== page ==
Monday, April 13, 2015

In Support of Arthur Firstenberg

On 3/28/15, I sent the following letter to the New York Times RE: "When Science Is Lost in a Legal Maze" ‏ 

In Support of Arthur Firstenberg

"To the Editor,
Thank you for printing a story about this ground-breaking case, Firstenberg v. Monribot.  Please correct the following errors: 

1. Electomagnetic sensitivity is not a disease, but rather a functional impairment caused by an inferior (i.e. polluted) environment.  Because it is not a "medical condition", it is not and does not need to be "medically recognized". 

2.  The case was erroneously dismissed for "lack of causation", which the court, itself, created by unlawfully excluding Firstenberg's experts.  Because electromagnetic sensitivity is not a medical condition, it does not require experts.  Firstenberg's own testimony suffices. 

3.  The scientific evidence clearly shows that non-ionizing radiation is harmful to humans.  See World Health Organization (class 2b carcinogen), Lennart Hardell, M.D., Magda Havas, Ph.D., etc.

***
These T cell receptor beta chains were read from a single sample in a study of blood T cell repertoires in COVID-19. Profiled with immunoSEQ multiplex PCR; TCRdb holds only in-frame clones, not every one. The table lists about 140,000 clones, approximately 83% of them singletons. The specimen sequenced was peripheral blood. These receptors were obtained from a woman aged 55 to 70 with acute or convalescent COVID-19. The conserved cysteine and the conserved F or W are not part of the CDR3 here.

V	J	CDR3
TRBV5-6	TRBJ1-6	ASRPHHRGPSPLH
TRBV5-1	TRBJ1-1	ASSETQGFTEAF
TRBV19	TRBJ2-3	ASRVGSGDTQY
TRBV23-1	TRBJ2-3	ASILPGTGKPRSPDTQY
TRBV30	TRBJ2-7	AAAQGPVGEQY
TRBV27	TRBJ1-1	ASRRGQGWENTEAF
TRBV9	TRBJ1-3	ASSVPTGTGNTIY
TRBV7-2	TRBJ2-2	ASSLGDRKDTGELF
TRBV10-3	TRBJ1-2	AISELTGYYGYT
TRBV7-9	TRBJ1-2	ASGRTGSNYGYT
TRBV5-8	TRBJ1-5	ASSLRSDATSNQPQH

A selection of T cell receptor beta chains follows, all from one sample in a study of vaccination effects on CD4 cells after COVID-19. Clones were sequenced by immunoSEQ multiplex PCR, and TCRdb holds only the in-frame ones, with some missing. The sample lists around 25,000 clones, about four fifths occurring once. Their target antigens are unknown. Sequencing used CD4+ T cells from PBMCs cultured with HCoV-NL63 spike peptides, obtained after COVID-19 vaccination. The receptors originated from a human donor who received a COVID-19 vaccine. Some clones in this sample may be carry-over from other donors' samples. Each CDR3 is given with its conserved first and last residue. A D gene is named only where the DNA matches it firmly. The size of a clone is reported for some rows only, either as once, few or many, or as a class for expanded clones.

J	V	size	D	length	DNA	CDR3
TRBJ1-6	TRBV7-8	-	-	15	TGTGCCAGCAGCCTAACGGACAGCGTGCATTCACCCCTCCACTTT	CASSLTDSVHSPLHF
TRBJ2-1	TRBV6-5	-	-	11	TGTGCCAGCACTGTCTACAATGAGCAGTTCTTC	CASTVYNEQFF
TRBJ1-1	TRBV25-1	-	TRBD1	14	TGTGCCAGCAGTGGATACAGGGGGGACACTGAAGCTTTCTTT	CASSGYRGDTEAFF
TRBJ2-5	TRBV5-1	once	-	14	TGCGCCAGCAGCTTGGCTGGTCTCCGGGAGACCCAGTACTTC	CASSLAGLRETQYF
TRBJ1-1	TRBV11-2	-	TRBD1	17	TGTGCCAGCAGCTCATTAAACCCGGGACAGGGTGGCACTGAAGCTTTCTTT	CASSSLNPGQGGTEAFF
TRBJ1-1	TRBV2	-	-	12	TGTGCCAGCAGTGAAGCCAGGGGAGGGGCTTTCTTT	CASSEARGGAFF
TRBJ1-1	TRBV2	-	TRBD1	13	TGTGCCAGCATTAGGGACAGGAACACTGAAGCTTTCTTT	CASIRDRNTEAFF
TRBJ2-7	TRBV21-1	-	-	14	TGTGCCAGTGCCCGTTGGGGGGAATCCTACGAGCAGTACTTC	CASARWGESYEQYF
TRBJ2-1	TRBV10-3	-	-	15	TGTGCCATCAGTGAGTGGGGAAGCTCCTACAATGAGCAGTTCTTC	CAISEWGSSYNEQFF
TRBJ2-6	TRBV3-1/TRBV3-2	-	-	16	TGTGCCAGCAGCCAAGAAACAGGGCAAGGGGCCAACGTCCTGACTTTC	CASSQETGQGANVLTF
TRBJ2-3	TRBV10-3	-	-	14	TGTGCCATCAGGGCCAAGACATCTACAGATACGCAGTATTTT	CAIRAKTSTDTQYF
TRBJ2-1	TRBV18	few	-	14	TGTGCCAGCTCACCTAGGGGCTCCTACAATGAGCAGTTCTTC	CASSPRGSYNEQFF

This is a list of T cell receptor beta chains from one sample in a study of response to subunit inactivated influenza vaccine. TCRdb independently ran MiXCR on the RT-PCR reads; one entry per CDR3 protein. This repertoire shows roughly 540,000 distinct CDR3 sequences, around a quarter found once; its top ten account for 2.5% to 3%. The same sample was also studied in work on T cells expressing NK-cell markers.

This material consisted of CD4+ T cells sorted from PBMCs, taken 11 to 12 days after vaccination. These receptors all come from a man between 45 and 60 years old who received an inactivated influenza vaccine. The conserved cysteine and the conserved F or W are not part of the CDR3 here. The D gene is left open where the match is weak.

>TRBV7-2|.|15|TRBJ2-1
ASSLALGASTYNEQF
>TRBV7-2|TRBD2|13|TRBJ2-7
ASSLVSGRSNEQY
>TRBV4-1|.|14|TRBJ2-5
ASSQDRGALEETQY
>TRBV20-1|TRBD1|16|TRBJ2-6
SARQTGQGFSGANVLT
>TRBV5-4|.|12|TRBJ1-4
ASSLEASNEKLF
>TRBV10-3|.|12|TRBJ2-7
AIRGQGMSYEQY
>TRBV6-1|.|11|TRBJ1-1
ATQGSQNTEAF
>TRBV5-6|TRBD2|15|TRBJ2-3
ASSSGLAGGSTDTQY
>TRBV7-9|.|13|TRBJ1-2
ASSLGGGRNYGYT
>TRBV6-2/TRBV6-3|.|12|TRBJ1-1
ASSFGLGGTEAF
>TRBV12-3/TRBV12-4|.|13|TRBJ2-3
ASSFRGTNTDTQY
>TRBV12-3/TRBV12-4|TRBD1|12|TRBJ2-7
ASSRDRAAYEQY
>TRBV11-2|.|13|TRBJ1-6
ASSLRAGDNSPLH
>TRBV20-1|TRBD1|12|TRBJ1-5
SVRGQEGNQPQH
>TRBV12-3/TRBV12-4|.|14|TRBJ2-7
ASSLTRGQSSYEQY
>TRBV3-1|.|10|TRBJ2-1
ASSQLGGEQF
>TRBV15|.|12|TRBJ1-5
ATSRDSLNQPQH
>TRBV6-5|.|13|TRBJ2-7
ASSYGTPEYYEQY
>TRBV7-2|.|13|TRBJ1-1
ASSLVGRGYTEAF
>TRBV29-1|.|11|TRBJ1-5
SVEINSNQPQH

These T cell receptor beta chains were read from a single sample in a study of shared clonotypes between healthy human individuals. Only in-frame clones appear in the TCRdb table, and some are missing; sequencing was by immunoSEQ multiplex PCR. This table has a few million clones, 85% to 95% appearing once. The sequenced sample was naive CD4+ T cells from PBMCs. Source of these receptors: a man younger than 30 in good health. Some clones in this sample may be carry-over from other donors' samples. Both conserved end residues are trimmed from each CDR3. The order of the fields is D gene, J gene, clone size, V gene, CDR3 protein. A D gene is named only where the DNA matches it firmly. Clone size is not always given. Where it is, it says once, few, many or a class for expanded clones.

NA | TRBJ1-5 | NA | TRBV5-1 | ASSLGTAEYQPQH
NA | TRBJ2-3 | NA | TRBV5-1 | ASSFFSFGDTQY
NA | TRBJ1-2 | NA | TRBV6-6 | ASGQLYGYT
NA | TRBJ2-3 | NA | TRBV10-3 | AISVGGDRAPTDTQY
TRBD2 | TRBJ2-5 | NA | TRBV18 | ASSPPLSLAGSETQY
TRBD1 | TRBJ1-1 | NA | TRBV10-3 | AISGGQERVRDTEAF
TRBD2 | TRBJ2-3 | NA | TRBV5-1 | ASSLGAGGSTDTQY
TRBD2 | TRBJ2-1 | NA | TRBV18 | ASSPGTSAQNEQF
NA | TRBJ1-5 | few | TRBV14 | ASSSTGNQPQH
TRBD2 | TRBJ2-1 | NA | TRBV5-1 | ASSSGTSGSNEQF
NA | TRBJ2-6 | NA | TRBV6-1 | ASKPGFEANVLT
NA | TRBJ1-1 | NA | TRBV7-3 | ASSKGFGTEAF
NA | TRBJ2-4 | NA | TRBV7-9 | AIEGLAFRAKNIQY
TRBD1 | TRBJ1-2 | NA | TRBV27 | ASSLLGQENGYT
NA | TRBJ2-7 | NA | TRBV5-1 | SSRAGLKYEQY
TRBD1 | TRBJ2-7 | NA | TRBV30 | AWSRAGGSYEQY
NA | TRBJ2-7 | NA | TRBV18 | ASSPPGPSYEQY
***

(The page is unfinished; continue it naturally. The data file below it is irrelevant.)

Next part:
4.  There is a failure to distinguish between the industry-funded propaganda, which claims no biological harm, and the true independent science which overwhelmingly shows harm.

5.  Notably missing from the article is the amicus brief filed on behalf of 94 organizations in 22 countries supporting the plaintiff's claims.     

Deborah Cooney
P. O. Box 700013
Wabasso, FL 32970

I also took the liberty of making a small, but important edit to Arthur Firstenberg's Wikipedia page.  I encourage everyone to make similar edits to this and other Wikipedia pages which contain incorrect or outdated information on RF radiation.  People regularly turn to Wikipedia for information.  They deserve to have information that is scientifically correct and up-to-date.

After reading the following:  " In May 2006, the World Health Organization stated that "[there is] no convincing scientific evidence that the weak RF signals from base stations and wireless networks cause adverse health effects."[8]", 

I added,  "The World Health Organization later reversed itself on May 31, 2011, declaring RF radiation a class 2B (possible) carcinogen in the same category as lead and DDT. [9]"

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